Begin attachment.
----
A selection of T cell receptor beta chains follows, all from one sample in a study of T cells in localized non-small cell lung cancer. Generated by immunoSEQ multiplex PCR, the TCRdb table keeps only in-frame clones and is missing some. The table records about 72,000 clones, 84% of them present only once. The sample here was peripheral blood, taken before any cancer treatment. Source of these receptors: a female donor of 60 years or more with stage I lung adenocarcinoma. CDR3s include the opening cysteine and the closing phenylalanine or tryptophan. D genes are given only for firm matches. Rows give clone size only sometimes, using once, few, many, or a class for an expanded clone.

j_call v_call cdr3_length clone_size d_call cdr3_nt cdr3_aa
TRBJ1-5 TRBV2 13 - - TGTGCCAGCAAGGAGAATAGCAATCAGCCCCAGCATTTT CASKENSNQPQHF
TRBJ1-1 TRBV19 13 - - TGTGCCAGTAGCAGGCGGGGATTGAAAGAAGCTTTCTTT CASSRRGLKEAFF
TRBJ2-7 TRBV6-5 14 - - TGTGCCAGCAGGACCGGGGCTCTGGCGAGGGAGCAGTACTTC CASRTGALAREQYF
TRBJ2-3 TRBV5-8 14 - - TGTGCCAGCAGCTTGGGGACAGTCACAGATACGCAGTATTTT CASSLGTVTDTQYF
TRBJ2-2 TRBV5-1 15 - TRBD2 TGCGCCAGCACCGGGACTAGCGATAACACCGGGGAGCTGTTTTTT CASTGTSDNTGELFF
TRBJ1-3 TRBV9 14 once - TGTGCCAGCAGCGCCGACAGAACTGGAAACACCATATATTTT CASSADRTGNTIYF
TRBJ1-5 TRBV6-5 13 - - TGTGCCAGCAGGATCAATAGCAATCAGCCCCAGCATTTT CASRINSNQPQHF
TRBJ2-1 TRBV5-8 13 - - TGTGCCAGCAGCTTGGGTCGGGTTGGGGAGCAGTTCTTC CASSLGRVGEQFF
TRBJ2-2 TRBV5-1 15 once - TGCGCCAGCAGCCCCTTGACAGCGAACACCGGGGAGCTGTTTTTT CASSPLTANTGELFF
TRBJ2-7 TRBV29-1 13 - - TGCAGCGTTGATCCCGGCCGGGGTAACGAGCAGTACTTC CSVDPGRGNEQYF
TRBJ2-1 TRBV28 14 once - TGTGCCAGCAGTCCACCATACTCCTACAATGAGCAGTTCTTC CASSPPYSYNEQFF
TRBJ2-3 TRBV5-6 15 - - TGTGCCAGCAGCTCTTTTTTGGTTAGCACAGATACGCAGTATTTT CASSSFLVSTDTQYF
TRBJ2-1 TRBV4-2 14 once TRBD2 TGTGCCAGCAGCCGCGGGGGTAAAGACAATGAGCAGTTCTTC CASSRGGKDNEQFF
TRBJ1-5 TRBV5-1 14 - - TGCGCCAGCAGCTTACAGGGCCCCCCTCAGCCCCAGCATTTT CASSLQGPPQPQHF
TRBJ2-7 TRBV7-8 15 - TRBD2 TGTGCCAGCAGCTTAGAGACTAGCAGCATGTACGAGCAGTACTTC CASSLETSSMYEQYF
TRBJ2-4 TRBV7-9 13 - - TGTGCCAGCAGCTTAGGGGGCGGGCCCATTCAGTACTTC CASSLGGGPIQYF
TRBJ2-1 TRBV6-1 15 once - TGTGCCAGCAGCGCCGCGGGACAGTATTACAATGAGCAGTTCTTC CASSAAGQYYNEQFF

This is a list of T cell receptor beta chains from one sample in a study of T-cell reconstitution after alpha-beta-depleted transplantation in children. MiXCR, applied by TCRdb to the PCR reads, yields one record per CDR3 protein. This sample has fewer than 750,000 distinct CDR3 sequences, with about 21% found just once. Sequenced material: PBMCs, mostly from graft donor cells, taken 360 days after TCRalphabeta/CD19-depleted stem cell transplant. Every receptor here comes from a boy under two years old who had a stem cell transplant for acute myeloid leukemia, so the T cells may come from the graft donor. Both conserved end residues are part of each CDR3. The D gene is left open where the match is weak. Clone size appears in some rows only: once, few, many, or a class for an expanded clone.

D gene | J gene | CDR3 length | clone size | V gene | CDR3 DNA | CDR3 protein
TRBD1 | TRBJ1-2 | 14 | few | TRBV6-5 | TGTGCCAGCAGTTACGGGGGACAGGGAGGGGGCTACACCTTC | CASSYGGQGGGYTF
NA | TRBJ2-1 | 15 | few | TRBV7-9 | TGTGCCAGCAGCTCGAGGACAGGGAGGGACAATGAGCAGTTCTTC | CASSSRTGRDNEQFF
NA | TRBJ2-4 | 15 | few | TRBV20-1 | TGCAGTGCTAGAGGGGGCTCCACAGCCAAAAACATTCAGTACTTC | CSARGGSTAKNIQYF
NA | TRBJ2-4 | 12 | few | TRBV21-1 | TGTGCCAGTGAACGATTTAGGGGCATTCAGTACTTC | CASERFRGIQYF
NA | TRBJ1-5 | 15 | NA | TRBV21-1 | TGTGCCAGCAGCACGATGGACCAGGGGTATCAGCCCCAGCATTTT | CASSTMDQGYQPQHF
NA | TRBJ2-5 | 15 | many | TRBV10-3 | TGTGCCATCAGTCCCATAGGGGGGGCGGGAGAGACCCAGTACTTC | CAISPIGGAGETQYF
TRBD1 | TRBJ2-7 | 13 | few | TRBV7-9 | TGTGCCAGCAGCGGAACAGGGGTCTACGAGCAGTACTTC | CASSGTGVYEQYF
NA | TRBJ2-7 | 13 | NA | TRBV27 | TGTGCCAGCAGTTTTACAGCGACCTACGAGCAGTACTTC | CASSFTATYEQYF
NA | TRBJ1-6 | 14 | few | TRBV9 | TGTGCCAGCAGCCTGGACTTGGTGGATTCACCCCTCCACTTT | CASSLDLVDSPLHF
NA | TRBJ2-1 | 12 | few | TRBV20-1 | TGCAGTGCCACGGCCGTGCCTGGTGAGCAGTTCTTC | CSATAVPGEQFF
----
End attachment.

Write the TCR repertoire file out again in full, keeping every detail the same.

A selection of T cell receptor beta chains follows, all from one sample in a study of T cells in localized non-small cell lung cancer. Generated by immunoSEQ multiplex PCR, the TCRdb table keeps only in-frame clones and is missing some. The table records about 72,000 clones, 84% of them present only once. The sample here was peripheral blood, taken before any cancer treatment. Source of these receptors: a female donor of 60 years or more with stage I lung adenocarcinoma. CDR3s include the opening cysteine and the closing phenylalanine or tryptophan. D genes are given only for firm matches. Rows give clone size only sometimes, using once, few, many, or a class for an expanded clone.

j_call v_call cdr3_length clone_size d_call cdr3_nt cdr3_aa
TRBJ1-5 TRBV2 13 - - TGTGCCAGCAAGGAGAATAGCAATCAGCCCCAGCATTTT CASKENSNQPQHF
TRBJ1-1 TRBV19 13 - - TGTGCCAGTAGCAGGCGGGGATTGAAAGAAGCTTTCTTT CASSRRGLKEAFF
TRBJ2-7 TRBV6-5 14 - - TGTGCCAGCAGGACCGGGGCTCTGGCGAGGGAGCAGTACTTC CASRTGALAREQYF
TRBJ2-3 TRBV5-8 14 - - TGTGCCAGCAGCTTGGGGACAGTCACAGATACGCAGTATTTT CASSLGTVTDTQYF
TRBJ2-2 TRBV5-1 15 - TRBD2 TGCGCCAGCACCGGGACTAGCGATAACACCGGGGAGCTGTTTTTT CASTGTSDNTGELFF
TRBJ1-3 TRBV9 14 once - TGTGCCAGCAGCGCCGACAGAACTGGAAACACCATATATTTT CASSADRTGNTIYF
TRBJ1-5 TRBV6-5 13 - - TGTGCCAGCAGGATCAATAGCAATCAGCCCCAGCATTTT CASRINSNQPQHF
TRBJ2-1 TRBV5-8 13 - - TGTGCCAGCAGCTTGGGTCGGGTTGGGGAGCAGTTCTTC CASSLGRVGEQFF
TRBJ2-2 TRBV5-1 15 once - TGCGCCAGCAGCCCCTTGACAGCGAACACCGGGGAGCTGTTTTTT CASSPLTANTGELFF
TRBJ2-7 TRBV29-1 13 - - TGCAGCGTTGATCCCGGCCGGGGTAACGAGCAGTACTTC CSVDPGRGNEQYF
TRBJ2-1 TRBV28 14 once - TGTGCCAGCAGTCCACCATACTCCTACAATGAGCAGTTCTTC CASSPPYSYNEQFF
TRBJ2-3 TRBV5-6 15 - - TGTGCCAGCAGCTCTTTTTTGGTTAGCACAGATACGCAGTATTTT CASSSFLVSTDTQYF
TRBJ2-1 TRBV4-2 14 once TRBD2 TGTGCCAGCAGCCGCGGGGGTAAAGACAATGAGCAGTTCTTC CASSRGGKDNEQFF
TRBJ1-5 TRBV5-1 14 - - TGCGCCAGCAGCTTACAGGGCCCCCCTCAGCCCCAGCATTTT CASSLQGPPQPQHF
TRBJ2-7 TRBV7-8 15 - TRBD2 TGTGCCAGCAGCTTAGAGACTAGCAGCATGTACGAGCAGTACTTC CASSLETSSMYEQYF
TRBJ2-4 TRBV7-9 13 - - TGTGCCAGCAGCTTAGGGGGCGGGCCCATTCAGTACTTC CASSLGGGPIQYF
TRBJ2-1 TRBV6-1 15 once - TGTGCCAGCAGCGCCGCGGGACAGTATTACAATGAGCAGTTCTTC CASSAAGQYYNEQFF

This is a list of T cell receptor beta chains from one sample in a study of T-cell reconstitution after alpha-beta-depleted transplantation in children. MiXCR, applied by TCRdb to the PCR reads, yields one record per CDR3 protein. This sample has fewer than 750,000 distinct CDR3 sequences, with about 21% found just once. Sequenced material: PBMCs, mostly from graft donor cells, taken 360 days after TCRalphabeta/CD19-depleted stem cell transplant. Every receptor here comes from a boy under two years old who had a stem cell transplant for acute myeloid leukemia, so the T cells may come from the graft donor. Both conserved end residues are part of each CDR3. The D gene is left open where the match is weak. Clone size appears in some rows only: once, few, many, or a class for an expanded clone.

D gene | J gene | CDR3 length | clone size | V gene | CDR3 DNA | CDR3 protein
TRBD1 | TRBJ1-2 | 14 | few | TRBV6-5 | TGTGCCAGCAGTTACGGGGGACAGGGAGGGGGCTACACCTTC | CASSYGGQGGGYTF
NA | TRBJ2-1 | 15 | few | TRBV7-9 | TGTGCCAGCAGCTCGAGGACAGGGAGGGACAATGAGCAGTTCTTC | CASSSRTGRDNEQFF
NA | TRBJ2-4 | 15 | few | TRBV20-1 | TGCAGTGCTAGAGGGGGCTCCACAGCCAAAAACATTCAGTACTTC | CSARGGSTAKNIQYF
NA | TRBJ2-4 | 12 | few | TRBV21-1 | TGTGCCAGTGAACGATTTAGGGGCATTCAGTACTTC | CASERFRGIQYF
NA | TRBJ1-5 | 15 | NA | TRBV21-1 | TGTGCCAGCAGCACGATGGACCAGGGGTATCAGCCCCAGCATTTT | CASSTMDQGYQPQHF
NA | TRBJ2-5 | 15 | many | TRBV10-3 | TGTGCCATCAGTCCCATAGGGGGGGCGGGAGAGACCCAGTACTTC | CAISPIGGAGETQYF
TRBD1 | TRBJ2-7 | 13 | few | TRBV7-9 | TGTGCCAGCAGCGGAACAGGGGTCTACGAGCAGTACTTC | CASSGTGVYEQYF
NA | TRBJ2-7 | 13 | NA | TRBV27 | TGTGCCAGCAGTTTTACAGCGACCTACGAGCAGTACTTC | CASSFTATYEQYF
NA | TRBJ1-6 | 14 | few | TRBV9 | TGTGCCAGCAGCCTGGACTTGGTGGATTCACCCCTCCACTTT | CASSLDLVDSPLHF
NA | TRBJ2-1 | 12 | few | TRBV20-1 | TGCAGTGCCACGGCCGTGCCTGGTGAGCAGTTCTTC | CSATAVPGEQFF